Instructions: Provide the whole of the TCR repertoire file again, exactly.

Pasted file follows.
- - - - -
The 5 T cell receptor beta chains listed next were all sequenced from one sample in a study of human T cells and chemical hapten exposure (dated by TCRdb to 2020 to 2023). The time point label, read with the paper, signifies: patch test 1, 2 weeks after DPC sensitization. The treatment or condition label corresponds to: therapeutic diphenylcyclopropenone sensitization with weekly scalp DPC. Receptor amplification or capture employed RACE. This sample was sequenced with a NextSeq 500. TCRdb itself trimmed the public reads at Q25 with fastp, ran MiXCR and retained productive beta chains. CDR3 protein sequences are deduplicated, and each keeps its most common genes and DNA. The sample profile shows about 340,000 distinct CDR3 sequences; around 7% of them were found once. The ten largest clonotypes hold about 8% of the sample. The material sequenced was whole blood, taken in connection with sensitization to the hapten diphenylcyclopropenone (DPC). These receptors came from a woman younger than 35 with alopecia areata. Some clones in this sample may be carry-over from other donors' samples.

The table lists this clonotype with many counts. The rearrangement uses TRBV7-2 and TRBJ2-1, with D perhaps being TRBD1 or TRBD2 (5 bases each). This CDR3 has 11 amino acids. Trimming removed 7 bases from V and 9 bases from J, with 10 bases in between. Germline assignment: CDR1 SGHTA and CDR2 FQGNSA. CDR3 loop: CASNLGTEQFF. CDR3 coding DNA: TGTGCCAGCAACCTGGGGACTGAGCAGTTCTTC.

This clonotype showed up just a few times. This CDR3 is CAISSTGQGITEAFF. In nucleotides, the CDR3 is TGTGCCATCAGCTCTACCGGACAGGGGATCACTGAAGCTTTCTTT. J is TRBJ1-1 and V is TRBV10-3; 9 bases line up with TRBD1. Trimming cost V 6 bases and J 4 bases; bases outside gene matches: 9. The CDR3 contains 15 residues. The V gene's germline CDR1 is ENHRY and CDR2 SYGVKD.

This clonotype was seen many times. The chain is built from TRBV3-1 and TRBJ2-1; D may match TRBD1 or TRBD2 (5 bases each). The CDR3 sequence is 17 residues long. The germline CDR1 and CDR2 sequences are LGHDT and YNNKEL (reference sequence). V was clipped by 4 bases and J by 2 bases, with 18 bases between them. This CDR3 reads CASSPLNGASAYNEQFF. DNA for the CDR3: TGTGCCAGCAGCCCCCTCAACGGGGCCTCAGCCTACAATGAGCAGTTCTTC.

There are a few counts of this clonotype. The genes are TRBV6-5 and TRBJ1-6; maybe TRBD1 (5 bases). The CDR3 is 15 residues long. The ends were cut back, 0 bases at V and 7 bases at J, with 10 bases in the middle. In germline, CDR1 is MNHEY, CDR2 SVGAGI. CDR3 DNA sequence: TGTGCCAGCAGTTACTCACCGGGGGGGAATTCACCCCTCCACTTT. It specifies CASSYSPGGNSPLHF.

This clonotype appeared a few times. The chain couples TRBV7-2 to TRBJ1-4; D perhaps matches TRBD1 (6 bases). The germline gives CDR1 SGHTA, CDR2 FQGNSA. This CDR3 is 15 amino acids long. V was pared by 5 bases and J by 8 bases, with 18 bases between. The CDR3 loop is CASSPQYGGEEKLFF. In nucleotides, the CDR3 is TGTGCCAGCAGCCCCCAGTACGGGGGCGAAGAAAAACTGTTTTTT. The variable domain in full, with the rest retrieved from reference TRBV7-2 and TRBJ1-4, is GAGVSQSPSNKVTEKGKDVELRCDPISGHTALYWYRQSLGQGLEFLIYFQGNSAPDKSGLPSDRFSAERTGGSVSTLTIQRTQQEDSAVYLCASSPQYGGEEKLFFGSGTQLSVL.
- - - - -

The 5 T cell receptor beta chains listed next were all sequenced from one sample in a study of human T cells and chemical hapten exposure (dated by TCRdb to 2020 to 2023). The time point label, read with the paper, signifies: patch test 1, 2 weeks after DPC sensitization. The treatment or condition label corresponds to: therapeutic diphenylcyclopropenone sensitization with weekly scalp DPC. Receptor amplification or capture employed RACE. This sample was sequenced with a NextSeq 500. TCRdb itself trimmed the public reads at Q25 with fastp, ran MiXCR and retained productive beta chains. CDR3 protein sequences are deduplicated, and each keeps its most common genes and DNA. The sample profile shows about 340,000 distinct CDR3 sequences; around 7% of them were found once. The ten largest clonotypes hold about 8% of the sample. The material sequenced was whole blood, taken in connection with sensitization to the hapten diphenylcyclopropenone (DPC). These receptors came from a woman younger than 35 with alopecia areata. Some clones in this sample may be carry-over from other donors' samples.

The table lists this clonotype with many counts. The rearrangement uses TRBV7-2 and TRBJ2-1, with D perhaps being TRBD1 or TRBD2 (5 bases each). This CDR3 has 11 amino acids. Trimming removed 7 bases from V and 9 bases from J, with 10 bases in between. Germline assignment: CDR1 SGHTA and CDR2 FQGNSA. CDR3 loop: CASNLGTEQFF. CDR3 coding DNA: TGTGCCAGCAACCTGGGGACTGAGCAGTTCTTC.

This clonotype showed up just a few times. This CDR3 is CAISSTGQGITEAFF. In nucleotides, the CDR3 is TGTGCCATCAGCTCTACCGGACAGGGGATCACTGAAGCTTTCTTT. J is TRBJ1-1 and V is TRBV10-3; 9 bases line up with TRBD1. Trimming cost V 6 bases and J 4 bases; bases outside gene matches: 9. The CDR3 contains 15 residues. The V gene's germline CDR1 is ENHRY and CDR2 SYGVKD.

This clonotype was seen many times. The chain is built from TRBV3-1 and TRBJ2-1; D may match TRBD1 or TRBD2 (5 bases each). The CDR3 sequence is 17 residues long. The germline CDR1 and CDR2 sequences are LGHDT and YNNKEL (reference sequence). V was clipped by 4 bases and J by 2 bases, with 18 bases between them. This CDR3 reads CASSPLNGASAYNEQFF. DNA for the CDR3: TGTGCCAGCAGCCCCCTCAACGGGGCCTCAGCCTACAATGAGCAGTTCTTC.

There are a few counts of this clonotype. The genes are TRBV6-5 and TRBJ1-6; maybe TRBD1 (5 bases). The CDR3 is 15 residues long. The ends were cut back, 0 bases at V and 7 bases at J, with 10 bases in the middle. In germline, CDR1 is MNHEY, CDR2 SVGAGI. CDR3 DNA sequence: TGTGCCAGCAGTTACTCACCGGGGGGGAATTCACCCCTCCACTTT. It specifies CASSYSPGGNSPLHF.

This clonotype appeared a few times. The chain couples TRBV7-2 to TRBJ1-4; D perhaps matches TRBD1 (6 bases). The germline gives CDR1 SGHTA, CDR2 FQGNSA. This CDR3 is 15 amino acids long. V was pared by 5 bases and J by 8 bases, with 18 bases between. The CDR3 loop is CASSPQYGGEEKLFF. In nucleotides, the CDR3 is TGTGCCAGCAGCCCCCAGTACGGGGGCGAAGAAAAACTGTTTTTT. The variable domain in full, with the rest retrieved from reference TRBV7-2 and TRBJ1-4, is GAGVSQSPSNKVTEKGKDVELRCDPISGHTALYWYRQSLGQGLEFLIYFQGNSAPDKSGLPSDRFSAERTGGSVSTLTIQRTQQEDSAVYLCASSPQYGGEEKLFFGSGTQLSVL.